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Here's Why Game Developers Are More Satisfied Now

Good news from the world of game development: all the outrage over crunch appears to have made a positive change. The 2019 edition of the International Game Developers Association's Developer Satisfaction Survey indicates that workplace conditions have improved. Devs are less crushed by crunch.


Before we get to all the improvements, it should be noted that crunch is still a widespread issue in the industry. The survey reports that 41% of devs said that their job involves crunch. Crunch means long, desperate hours of trying to meet a deadline, oftentimes without additional pay. (The IGDA indicates that only 8% of devs received paid overtime.)

Less crunch than before

All that said, the crunch rates are evidently lower than before. In 2017, over half (51%) of devs reported working crunch time.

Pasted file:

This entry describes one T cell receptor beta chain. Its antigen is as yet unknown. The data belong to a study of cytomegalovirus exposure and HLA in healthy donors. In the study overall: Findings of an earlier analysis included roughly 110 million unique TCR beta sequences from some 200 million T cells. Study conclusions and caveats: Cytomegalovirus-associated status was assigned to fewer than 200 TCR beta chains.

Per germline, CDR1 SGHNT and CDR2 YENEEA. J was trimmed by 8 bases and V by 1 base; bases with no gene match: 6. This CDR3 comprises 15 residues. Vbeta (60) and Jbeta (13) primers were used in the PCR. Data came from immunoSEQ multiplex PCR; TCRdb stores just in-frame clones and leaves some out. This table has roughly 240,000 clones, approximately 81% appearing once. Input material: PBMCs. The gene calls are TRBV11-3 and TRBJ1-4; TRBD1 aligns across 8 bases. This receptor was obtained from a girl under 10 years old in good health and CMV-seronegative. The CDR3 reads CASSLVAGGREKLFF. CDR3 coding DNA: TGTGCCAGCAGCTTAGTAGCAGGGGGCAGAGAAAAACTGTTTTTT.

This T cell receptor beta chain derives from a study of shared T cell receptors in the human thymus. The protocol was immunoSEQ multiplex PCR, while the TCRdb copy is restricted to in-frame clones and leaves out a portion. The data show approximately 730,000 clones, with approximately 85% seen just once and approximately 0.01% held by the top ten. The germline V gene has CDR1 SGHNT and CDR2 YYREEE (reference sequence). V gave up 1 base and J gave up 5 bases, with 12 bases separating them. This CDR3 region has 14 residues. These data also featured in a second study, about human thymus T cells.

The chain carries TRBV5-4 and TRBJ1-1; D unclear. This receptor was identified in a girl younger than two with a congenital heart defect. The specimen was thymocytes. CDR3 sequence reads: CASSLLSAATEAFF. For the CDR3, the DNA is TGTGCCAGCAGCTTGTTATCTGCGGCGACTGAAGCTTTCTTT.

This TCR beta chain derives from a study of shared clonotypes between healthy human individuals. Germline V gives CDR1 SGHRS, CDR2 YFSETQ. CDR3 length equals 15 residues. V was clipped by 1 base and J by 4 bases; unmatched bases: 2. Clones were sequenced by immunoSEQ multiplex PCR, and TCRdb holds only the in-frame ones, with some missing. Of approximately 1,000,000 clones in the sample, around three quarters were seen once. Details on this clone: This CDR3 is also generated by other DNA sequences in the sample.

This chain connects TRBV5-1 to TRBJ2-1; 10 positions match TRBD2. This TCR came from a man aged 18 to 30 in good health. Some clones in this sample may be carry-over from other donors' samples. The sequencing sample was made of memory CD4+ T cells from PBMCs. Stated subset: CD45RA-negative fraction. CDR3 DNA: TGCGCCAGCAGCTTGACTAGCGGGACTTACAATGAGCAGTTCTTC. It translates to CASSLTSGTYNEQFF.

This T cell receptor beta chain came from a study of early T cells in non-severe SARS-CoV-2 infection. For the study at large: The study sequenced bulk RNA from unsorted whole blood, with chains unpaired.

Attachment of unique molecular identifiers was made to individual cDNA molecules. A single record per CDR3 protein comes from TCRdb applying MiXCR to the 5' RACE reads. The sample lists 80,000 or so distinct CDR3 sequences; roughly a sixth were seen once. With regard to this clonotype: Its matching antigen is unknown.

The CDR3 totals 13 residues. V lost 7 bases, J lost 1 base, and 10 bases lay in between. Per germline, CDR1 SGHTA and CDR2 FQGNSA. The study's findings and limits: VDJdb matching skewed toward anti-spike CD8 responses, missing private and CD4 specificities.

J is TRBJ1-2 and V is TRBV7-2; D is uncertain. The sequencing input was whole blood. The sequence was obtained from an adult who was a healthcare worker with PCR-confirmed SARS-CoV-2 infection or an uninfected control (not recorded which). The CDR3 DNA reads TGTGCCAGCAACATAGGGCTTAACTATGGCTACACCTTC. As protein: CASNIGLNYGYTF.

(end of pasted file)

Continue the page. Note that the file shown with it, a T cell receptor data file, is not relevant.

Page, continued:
During 2017, many Rockstar developers were pushing through a two year crunch. Yes, you read that right. Typically, crunch time is expected to last for a couple months at most. In order to deliver on the lofty promises Rockstar had made about Red Dead Redemption 2, devs had to work back-breakingly hard. At the time, inside sources reported that they had been encouraged to stay in the office as long as possible. Some offices even offered laundry services and three square meals in order to keep their workers from having to head home.


In 2017, 53% of devs reported that their organization expected crunch or overtime hours out of their employees. Now in 2019, 42% say that they're expected to put heads down and give in to crunch.

Still more work to do

The Developer Satisfaction Survey does carry some bad news, in terms of some progress lost from the 2017 survey.

In the conclusion of the 2019 report, the IGDA says, "many respondents (65%) felt that there is not equal treatment and opportunity for all in the industry. In addition to this, 45% of respondents perceived inequity towards themselves and 65% towards others on the basis of gender, age, ethnicity, ability, or sexual orientation. These numbers are higher than the 2017 DSS and continued monitoring is required to determine whether this reflects sampling effects or persistent trends."


There's still work to be done, apparently, but in some ways the industry has improved.